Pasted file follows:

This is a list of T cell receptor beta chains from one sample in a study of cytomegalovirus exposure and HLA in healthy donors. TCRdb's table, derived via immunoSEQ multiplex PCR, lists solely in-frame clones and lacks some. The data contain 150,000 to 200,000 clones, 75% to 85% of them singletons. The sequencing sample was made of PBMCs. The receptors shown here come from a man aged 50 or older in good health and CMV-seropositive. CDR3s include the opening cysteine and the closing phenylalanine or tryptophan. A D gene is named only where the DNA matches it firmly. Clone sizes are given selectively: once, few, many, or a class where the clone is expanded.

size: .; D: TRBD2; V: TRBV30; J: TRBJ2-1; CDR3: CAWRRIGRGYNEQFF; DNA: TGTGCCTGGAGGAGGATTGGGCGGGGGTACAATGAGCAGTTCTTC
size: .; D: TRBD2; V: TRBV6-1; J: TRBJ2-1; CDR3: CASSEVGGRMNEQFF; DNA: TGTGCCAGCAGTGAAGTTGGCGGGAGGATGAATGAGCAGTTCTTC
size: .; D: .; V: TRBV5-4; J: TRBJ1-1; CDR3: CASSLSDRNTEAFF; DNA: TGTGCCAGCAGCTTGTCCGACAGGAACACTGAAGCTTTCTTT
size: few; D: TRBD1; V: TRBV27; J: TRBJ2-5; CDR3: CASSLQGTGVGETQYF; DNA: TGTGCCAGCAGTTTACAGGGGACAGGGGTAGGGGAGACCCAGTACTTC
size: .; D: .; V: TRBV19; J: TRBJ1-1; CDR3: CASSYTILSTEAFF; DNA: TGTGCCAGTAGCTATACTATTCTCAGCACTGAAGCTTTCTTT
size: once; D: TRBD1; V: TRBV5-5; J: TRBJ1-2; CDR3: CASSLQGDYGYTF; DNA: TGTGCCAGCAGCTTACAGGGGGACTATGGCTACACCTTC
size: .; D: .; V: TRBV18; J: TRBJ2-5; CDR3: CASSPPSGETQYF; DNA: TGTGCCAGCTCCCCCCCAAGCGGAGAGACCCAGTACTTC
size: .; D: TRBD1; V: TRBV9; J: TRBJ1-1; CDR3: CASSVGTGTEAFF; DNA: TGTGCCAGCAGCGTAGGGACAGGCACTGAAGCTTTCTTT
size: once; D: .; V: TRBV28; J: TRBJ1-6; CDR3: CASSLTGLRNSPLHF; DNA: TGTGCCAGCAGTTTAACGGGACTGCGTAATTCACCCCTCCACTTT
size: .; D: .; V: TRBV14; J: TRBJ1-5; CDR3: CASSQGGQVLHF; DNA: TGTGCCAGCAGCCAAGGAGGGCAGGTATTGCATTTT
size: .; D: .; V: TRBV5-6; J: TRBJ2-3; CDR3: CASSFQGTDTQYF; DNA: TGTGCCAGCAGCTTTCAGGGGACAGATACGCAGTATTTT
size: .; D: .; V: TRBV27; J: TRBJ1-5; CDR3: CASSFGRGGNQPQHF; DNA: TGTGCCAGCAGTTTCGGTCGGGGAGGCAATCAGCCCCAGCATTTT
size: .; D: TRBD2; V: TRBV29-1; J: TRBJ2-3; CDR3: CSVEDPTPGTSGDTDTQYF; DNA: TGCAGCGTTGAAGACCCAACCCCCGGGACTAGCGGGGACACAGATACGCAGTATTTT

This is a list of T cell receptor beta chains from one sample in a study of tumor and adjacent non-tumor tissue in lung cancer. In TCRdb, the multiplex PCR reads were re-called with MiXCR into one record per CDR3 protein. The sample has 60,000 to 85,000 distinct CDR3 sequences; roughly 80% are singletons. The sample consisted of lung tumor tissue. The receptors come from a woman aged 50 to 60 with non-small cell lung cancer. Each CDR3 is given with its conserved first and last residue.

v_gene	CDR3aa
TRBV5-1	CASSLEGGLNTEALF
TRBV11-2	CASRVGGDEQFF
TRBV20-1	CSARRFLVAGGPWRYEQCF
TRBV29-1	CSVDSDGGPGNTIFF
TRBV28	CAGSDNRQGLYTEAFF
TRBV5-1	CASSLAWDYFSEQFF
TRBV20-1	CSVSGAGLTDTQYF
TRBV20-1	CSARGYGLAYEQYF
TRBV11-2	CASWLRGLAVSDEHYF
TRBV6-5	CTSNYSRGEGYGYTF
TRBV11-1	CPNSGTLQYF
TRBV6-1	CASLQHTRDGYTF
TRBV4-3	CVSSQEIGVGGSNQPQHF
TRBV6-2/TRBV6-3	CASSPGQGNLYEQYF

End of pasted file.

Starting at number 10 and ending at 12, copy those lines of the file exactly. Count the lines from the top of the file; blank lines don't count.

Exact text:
size: once; D: .; V: TRBV28; J: TRBJ1-6; CDR3: CASSLTGLRNSPLHF; DNA: TGTGCCAGCAGTTTAACGGGACTGCGTAATTCACCCCTCCACTTT
size: .; D: .; V: TRBV14; J: TRBJ1-5; CDR3: CASSQGGQVLHF; DNA: TGTGCCAGCAGCCAAGGAGGGCAGGTATTGCATTTT
size: .; D: .; V: TRBV5-6; J: TRBJ2-3; CDR3: CASSFQGTDTQYF; DNA: TGTGCCAGCAGCTTTCAGGGGACAGATACGCAGTATTTT